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Sask. monkeypox response questioned at international conference in Montreal –



Saskatchewan’s track record for dealing with infectious diseases has been called into question on the international stage.

The 24th International AIDS Conference was held in Montreal last week. The world’s increasing number of monkeypox outbreaks became a topic of discussion, given the spread of cases in recent months.

One researcher expressed concern that some regions do not take such outbreaks seriously enough, singling out Saskatchewan in the process.

“We know that in Saskatchewan there’s been many challenges, both with HIV and sexually transmitted infections, especially among vulnerable populations including Indigenous communities,” said Marina Klein, research director and professor of medicine in the division of infectious diseases and chronic viral illnesses service at McGill University in Montreal.

While Saskatchewan has only reported two cases of monkeypox, both in July, there have been more than 19,000 cases reported in 78 countries in the last several months.

Comparisons have been made to HIV because the disease is most easily transmitted through prolonged face-to-face or sexual contact. The majority of the cases reported have been among men who have sex with other men.

Saskatchewan has seen elevated HIV transmission rates for years, often having the highest rates in Canada.

There were a record-breaking 237 diagnoses in 2021, an increase of nearly 30 per cent from the previous year and more than double the national average.

The province also struggles with other sexually transmitted infections.

For example, Saskatchewan’s rate of syphilis cases grew by 891 per cent from 2016 to 2020, according to the Public Health Agency of Canada, also two to three times higher than the national rate. Much of those increases are seen in vulnerable communities, including among First Nations.

Saskatoon’s Prairie Harm Reduction has begun providing information to clients about the risks and cautions associated with monkeypox.

Kayla DeMong, the executive director, says groups such as hers have reason to be concerned as any easily spread disease or sickness is worrisome to agencies that work with the vulnerable in Saskatchewan.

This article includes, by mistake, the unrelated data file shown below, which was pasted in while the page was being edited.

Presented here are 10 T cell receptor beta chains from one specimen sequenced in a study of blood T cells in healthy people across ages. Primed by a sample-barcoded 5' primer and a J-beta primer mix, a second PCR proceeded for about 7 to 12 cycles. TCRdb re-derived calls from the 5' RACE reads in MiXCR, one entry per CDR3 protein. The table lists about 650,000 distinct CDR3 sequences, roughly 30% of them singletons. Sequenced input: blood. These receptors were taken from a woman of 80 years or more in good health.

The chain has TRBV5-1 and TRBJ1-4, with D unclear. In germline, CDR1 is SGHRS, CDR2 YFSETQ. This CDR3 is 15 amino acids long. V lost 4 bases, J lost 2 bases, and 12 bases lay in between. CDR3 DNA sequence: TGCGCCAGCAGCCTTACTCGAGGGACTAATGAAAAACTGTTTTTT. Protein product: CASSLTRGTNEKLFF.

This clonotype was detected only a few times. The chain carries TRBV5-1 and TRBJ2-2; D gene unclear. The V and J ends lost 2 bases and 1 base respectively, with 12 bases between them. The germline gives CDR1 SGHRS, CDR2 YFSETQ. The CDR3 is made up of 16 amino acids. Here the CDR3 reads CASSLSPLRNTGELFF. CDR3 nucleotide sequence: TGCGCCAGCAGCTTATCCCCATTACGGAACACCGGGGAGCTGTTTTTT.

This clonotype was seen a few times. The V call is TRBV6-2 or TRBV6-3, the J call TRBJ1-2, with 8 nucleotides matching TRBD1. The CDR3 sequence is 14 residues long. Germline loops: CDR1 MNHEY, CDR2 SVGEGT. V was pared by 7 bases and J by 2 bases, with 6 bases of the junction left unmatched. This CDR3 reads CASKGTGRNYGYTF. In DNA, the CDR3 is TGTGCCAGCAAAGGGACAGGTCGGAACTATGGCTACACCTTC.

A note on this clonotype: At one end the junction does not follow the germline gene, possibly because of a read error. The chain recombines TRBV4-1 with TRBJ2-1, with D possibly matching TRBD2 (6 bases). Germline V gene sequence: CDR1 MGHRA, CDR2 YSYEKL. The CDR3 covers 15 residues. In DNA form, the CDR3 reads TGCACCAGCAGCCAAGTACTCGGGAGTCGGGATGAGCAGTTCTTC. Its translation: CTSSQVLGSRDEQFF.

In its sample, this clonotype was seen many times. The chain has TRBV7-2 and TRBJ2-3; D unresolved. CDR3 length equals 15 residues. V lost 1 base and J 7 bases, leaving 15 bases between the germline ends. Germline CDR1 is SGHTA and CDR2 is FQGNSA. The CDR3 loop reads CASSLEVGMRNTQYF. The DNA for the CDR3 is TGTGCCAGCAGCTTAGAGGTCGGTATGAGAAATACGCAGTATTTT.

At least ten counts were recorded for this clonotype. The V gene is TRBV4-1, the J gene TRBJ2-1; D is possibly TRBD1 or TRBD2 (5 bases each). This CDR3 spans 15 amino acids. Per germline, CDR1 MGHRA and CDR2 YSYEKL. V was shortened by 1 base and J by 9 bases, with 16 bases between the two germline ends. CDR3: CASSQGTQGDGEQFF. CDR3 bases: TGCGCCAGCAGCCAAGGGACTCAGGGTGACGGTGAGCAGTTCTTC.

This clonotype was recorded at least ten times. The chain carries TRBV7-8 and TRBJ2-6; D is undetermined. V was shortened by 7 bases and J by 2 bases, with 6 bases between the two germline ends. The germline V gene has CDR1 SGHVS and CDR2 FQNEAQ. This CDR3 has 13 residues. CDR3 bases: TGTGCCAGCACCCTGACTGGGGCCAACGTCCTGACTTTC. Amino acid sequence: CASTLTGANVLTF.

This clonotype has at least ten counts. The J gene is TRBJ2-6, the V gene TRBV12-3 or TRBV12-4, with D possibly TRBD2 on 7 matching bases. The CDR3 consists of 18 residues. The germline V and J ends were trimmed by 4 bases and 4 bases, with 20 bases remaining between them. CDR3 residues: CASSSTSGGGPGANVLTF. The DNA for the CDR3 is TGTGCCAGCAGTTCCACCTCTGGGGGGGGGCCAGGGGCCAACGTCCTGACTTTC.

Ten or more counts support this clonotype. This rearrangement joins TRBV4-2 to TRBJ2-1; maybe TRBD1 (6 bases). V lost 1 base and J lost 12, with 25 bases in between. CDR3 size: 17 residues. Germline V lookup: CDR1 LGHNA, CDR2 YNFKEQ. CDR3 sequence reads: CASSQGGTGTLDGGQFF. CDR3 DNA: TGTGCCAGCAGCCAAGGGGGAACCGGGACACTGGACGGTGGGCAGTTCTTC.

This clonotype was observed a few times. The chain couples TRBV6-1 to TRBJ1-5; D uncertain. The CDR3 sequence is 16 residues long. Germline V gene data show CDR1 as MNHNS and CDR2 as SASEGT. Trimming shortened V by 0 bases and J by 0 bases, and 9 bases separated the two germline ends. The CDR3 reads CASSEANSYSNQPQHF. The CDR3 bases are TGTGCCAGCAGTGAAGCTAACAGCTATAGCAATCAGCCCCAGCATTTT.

“It’s hard to put a lot of faith in our province when we’ve consistently seen some massive gaps when it comes to sufficient planning for health pandemics and endemics in vulnerable populations,” she said.

Kayla DeMong, executive director at Prairie Harm Reduction, says groups such as hers have reason to be concerned because they work with the vulnerable. (Submitted by Kayla DeMong)

She chalks that up to a lack of consideration from those who lead the fight to contain these diseases.

“Often when plans are made, they’re not made [with] vulnerable populations in mind,” she said. “They’re made for a general population.”

She noted that numerous Saskatoon-based organizations that work with vulnerable people meet regularly to discuss the challenges facing their clients, including monkeypox. 

Meanwhile, the Health Ministry will only say the risk of catching the disease is low in Saskatchewan, and that the province is keeping a close eye on cases.

“The Saskatchewan Ministry of Health is working with the Public Health Agency of Canada to investigate all reports of potential cases of monkeypox in Saskatchewan. Public health authorities and clinicians are advised to be vigilant and to consider monkeypox in their differential diagnosis of patients presenting with unusual rash, plus other clinical signs consistent with monkeypox,” a written statement provided by the ministry reads. 

The statement also indicates that information is being disseminated. 

“Public awareness and education is being provided through the Government of Saskatchewan website, social media and various outreach efforts. The Saskatchewan Health Authority is currently in the midst of doing outreach work with identified high risk groups. The Ministry of Health is also working with various community organizations and businesses (food banks, gyms, clubs, etc.) to better inform the public about potential risks.”

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Canadian Blood Services in talks around paid donations of plasma as supply dwindles



Canadian Blood Services is in talks with companies that pay donors for plasma as it faces a decrease in collections.

The blood-collection agency issued a statement on Friday saying it is in “ongoing discussion with governments and the commercial plasma industry” on how to more than double domestic plasma collection to 50 per cent of supply.

Canadian Blood Services has previously cautioned that letting companies trade cash for plasma — a practice banned in British Columbia, Ontario and Quebec — could funnel donors away from voluntary giving.

The bulk of the non-profit agency’s supply currently comes from abroad, including via organizations that pay donors.

It issued a plea earlier this week for donors to book and keep appointments, noting collections have been falling since July 1 despite a constant need for plasma in transfusions for surgery, cancer patients and accident victims.

The number of people who donate blood regularly dropped by 31,000 during the COVID-19 pandemic, leaving the organization with its smallest donor base in a decade, it said.